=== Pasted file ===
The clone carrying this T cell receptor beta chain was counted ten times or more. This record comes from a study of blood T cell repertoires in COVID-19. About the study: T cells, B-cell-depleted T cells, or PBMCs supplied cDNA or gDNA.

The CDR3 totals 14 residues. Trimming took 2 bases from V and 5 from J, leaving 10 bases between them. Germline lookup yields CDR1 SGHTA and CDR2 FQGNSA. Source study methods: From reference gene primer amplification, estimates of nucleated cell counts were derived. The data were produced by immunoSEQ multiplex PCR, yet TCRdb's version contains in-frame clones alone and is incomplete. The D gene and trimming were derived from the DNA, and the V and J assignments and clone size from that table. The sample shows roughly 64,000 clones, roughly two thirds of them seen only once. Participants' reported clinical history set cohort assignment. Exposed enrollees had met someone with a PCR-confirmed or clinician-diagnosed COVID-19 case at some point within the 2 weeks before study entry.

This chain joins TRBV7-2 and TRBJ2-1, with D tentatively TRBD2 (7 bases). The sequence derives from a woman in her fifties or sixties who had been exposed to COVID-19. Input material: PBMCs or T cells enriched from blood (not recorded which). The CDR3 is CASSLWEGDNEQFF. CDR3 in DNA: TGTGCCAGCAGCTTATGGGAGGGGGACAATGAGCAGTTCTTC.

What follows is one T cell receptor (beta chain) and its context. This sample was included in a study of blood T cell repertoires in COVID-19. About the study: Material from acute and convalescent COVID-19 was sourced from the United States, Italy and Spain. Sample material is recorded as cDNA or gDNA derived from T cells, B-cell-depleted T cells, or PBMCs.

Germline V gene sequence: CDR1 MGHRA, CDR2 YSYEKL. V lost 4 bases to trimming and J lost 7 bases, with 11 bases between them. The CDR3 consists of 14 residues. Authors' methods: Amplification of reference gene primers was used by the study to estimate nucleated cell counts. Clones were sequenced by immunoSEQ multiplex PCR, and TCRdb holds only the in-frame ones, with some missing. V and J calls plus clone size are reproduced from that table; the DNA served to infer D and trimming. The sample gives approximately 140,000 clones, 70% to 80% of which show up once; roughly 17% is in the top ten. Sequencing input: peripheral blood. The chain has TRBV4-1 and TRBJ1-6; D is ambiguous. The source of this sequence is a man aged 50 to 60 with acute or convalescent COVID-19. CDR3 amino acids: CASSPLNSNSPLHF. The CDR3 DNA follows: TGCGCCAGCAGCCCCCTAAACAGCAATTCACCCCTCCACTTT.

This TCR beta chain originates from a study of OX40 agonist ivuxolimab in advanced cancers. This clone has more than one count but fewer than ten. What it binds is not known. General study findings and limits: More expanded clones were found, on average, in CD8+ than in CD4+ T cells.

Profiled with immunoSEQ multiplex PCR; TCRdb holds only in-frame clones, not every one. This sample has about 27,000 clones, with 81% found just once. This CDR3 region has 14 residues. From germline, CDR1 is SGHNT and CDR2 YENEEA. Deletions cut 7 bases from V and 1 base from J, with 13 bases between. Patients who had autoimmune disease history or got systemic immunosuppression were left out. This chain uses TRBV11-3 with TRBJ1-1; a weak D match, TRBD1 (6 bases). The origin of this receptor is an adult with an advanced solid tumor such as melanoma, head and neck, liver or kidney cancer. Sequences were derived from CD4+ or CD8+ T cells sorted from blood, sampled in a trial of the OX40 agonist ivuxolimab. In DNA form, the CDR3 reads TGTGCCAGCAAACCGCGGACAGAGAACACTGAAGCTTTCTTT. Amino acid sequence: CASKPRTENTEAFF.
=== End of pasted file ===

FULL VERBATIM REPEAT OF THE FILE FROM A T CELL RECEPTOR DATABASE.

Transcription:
The clone carrying this T cell receptor beta chain was counted ten times or more. This record comes from a study of blood T cell repertoires in COVID-19. About the study: T cells, B-cell-depleted T cells, or PBMCs supplied cDNA or gDNA.

The CDR3 totals 14 residues. Trimming took 2 bases from V and 5 from J, leaving 10 bases between them. Germline lookup yields CDR1 SGHTA and CDR2 FQGNSA. Source study methods: From reference gene primer amplification, estimates of nucleated cell counts were derived. The data were produced by immunoSEQ multiplex PCR, yet TCRdb's version contains in-frame clones alone and is incomplete. The D gene and trimming were derived from the DNA, and the V and J assignments and clone size from that table. The sample shows roughly 64,000 clones, roughly two thirds of them seen only once. Participants' reported clinical history set cohort assignment. Exposed enrollees had met someone with a PCR-confirmed or clinician-diagnosed COVID-19 case at some point within the 2 weeks before study entry.

This chain joins TRBV7-2 and TRBJ2-1, with D tentatively TRBD2 (7 bases). The sequence derives from a woman in her fifties or sixties who had been exposed to COVID-19. Input material: PBMCs or T cells enriched from blood (not recorded which). The CDR3 is CASSLWEGDNEQFF. CDR3 in DNA: TGTGCCAGCAGCTTATGGGAGGGGGACAATGAGCAGTTCTTC.

What follows is one T cell receptor (beta chain) and its context. This sample was included in a study of blood T cell repertoires in COVID-19. About the study: Material from acute and convalescent COVID-19 was sourced from the United States, Italy and Spain. Sample material is recorded as cDNA or gDNA derived from T cells, B-cell-depleted T cells, or PBMCs.

Germline V gene sequence: CDR1 MGHRA, CDR2 YSYEKL. V lost 4 bases to trimming and J lost 7 bases, with 11 bases between them. The CDR3 consists of 14 residues. Authors' methods: Amplification of reference gene primers was used by the study to estimate nucleated cell counts. Clones were sequenced by immunoSEQ multiplex PCR, and TCRdb holds only the in-frame ones, with some missing. V and J calls plus clone size are reproduced from that table; the DNA served to infer D and trimming. The sample gives approximately 140,000 clones, 70% to 80% of which show up once; roughly 17% is in the top ten. Sequencing input: peripheral blood. The chain has TRBV4-1 and TRBJ1-6; D is ambiguous. The source of this sequence is a man aged 50 to 60 with acute or convalescent COVID-19. CDR3 amino acids: CASSPLNSNSPLHF. The CDR3 DNA follows: TGCGCCAGCAGCCCCCTAAACAGCAATTCACCCCTCCACTTT.

This TCR beta chain originates from a study of OX40 agonist ivuxolimab in advanced cancers. This clone has more than one count but fewer than ten. What it binds is not known. General study findings and limits: More expanded clones were found, on average, in CD8+ than in CD4+ T cells.

Profiled with immunoSEQ multiplex PCR; TCRdb holds only in-frame clones, not every one. This sample has about 27,000 clones, with 81% found just once. This CDR3 region has 14 residues. From germline, CDR1 is SGHNT and CDR2 YENEEA. Deletions cut 7 bases from V and 1 base from J, with 13 bases between. Patients who had autoimmune disease history or got systemic immunosuppression were left out. This chain uses TRBV11-3 with TRBJ1-1; a weak D match, TRBD1 (6 bases). The origin of this receptor is an adult with an advanced solid tumor such as melanoma, head and neck, liver or kidney cancer. Sequences were derived from CD4+ or CD8+ T cells sorted from blood, sampled in a trial of the OX40 agonist ivuxolimab. In DNA form, the CDR3 reads TGTGCCAGCAAACCGCGGACAGAGAACACTGAAGCTTTCTTT. Amino acid sequence: CASKPRTENTEAFF.